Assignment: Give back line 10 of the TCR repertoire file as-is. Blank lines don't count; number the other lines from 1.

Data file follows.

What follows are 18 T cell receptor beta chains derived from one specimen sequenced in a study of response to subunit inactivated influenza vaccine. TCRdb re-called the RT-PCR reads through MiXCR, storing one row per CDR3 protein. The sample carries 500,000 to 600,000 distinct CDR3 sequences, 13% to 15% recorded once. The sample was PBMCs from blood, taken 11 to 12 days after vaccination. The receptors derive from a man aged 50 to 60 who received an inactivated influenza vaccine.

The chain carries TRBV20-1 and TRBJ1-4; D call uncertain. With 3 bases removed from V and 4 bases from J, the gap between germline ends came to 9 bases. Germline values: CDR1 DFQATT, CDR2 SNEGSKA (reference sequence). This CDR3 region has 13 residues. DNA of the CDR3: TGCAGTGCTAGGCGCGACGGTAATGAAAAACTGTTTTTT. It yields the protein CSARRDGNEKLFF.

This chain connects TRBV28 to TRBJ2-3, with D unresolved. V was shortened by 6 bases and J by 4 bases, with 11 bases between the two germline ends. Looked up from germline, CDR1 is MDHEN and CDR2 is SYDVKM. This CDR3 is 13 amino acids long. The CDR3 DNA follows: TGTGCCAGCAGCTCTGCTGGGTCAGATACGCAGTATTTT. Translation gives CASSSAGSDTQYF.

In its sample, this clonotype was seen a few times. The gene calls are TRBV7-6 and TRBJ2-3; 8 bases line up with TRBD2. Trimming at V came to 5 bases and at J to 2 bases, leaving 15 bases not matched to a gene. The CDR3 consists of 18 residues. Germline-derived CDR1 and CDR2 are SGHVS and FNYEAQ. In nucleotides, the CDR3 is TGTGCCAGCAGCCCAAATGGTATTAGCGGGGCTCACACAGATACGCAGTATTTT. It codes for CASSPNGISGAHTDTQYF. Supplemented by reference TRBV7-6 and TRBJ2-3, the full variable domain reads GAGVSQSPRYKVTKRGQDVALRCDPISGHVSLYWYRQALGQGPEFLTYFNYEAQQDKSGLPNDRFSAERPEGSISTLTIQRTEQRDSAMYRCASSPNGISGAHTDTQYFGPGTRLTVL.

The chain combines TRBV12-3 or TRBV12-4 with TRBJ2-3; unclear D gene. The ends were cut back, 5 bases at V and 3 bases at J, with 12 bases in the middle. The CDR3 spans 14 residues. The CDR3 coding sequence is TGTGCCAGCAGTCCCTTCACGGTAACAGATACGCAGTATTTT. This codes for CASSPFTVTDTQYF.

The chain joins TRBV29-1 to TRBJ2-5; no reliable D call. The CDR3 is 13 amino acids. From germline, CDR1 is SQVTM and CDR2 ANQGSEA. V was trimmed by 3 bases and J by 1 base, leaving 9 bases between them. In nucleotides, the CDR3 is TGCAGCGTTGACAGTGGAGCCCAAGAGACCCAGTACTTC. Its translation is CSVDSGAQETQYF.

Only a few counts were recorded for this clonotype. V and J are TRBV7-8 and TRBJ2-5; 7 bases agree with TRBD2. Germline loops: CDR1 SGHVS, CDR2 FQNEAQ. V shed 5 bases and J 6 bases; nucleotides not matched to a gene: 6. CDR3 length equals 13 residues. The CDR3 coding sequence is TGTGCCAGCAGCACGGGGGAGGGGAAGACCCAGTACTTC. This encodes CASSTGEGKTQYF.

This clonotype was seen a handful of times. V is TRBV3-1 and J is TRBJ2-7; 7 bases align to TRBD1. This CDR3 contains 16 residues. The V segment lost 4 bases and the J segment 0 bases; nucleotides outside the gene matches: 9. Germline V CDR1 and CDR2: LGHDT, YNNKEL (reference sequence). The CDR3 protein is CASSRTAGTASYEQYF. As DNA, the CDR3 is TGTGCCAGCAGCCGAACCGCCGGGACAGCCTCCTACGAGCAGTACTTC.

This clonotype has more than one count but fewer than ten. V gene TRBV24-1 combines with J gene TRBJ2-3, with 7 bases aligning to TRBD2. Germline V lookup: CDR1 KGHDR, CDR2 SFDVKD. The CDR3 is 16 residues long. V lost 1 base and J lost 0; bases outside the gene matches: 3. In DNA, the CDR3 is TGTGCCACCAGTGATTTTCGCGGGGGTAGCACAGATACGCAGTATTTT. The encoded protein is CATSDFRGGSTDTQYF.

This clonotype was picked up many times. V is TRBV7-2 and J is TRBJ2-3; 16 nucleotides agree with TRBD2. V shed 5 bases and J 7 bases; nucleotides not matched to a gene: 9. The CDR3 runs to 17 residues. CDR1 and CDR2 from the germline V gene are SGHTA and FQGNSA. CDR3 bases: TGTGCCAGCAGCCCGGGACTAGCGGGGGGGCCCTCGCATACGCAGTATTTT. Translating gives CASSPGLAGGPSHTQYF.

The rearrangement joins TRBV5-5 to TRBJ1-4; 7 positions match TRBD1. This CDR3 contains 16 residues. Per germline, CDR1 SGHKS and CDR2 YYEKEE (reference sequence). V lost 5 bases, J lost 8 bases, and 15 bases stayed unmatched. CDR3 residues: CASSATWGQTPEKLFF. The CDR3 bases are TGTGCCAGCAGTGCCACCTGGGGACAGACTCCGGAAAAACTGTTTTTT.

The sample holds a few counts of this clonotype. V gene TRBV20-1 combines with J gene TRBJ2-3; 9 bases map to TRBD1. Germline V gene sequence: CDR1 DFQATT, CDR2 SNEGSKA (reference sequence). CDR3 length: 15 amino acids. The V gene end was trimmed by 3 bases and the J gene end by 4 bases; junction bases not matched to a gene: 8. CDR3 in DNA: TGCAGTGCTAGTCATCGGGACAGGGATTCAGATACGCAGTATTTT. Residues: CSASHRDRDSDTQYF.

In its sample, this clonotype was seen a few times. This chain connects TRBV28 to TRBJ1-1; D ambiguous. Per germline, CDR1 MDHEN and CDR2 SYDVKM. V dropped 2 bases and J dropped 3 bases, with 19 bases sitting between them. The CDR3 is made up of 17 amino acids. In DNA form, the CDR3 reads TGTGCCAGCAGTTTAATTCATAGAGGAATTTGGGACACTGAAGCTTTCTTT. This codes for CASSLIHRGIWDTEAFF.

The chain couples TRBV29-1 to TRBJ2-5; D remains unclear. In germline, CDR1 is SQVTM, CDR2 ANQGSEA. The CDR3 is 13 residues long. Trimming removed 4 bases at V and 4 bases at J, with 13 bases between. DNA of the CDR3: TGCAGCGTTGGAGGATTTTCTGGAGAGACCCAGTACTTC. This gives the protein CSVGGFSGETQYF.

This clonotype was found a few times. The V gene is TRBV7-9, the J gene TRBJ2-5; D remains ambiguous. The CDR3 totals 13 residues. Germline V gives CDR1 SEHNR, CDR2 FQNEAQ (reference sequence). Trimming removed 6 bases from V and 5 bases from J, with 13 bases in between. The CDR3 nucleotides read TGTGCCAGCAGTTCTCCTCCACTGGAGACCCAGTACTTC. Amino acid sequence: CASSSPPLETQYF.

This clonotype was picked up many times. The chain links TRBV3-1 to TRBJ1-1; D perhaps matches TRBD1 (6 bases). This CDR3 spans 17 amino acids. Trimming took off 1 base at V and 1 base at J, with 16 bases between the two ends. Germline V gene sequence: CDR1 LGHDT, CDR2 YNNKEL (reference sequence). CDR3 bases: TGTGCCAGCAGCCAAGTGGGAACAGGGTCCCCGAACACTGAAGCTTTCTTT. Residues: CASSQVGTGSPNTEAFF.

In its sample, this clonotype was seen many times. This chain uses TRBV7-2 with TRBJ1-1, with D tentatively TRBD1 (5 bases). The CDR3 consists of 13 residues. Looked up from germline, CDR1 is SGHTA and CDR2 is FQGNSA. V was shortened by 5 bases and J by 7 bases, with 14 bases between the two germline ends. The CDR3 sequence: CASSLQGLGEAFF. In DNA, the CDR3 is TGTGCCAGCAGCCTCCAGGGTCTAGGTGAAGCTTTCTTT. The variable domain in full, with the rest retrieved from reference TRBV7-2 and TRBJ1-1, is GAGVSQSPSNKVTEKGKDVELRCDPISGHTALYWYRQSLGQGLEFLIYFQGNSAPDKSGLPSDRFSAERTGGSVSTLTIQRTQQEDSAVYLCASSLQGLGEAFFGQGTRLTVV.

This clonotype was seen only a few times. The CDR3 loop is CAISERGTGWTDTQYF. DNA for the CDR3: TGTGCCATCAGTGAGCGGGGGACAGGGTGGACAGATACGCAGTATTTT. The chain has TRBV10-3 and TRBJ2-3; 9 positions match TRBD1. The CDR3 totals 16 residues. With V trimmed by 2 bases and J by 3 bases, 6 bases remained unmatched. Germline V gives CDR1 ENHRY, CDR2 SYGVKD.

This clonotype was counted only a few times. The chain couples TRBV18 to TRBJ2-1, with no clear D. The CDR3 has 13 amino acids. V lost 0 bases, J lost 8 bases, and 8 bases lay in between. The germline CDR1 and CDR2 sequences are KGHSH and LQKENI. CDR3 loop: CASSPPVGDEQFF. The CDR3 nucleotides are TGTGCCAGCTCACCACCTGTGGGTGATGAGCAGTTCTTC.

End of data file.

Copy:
This clonotype was picked up many times. V is TRBV7-2 and J is TRBJ2-3; 16 nucleotides agree with TRBD2. V shed 5 bases and J 7 bases; nucleotides not matched to a gene: 9. The CDR3 runs to 17 residues. CDR1 and CDR2 from the germline V gene are SGHTA and FQGNSA. CDR3 bases: TGTGCCAGCAGCCCGGGACTAGCGGGGGGGCCCTCGCATACGCAGTATTTT. Translating gives CASSPGLAGGPSHTQYF.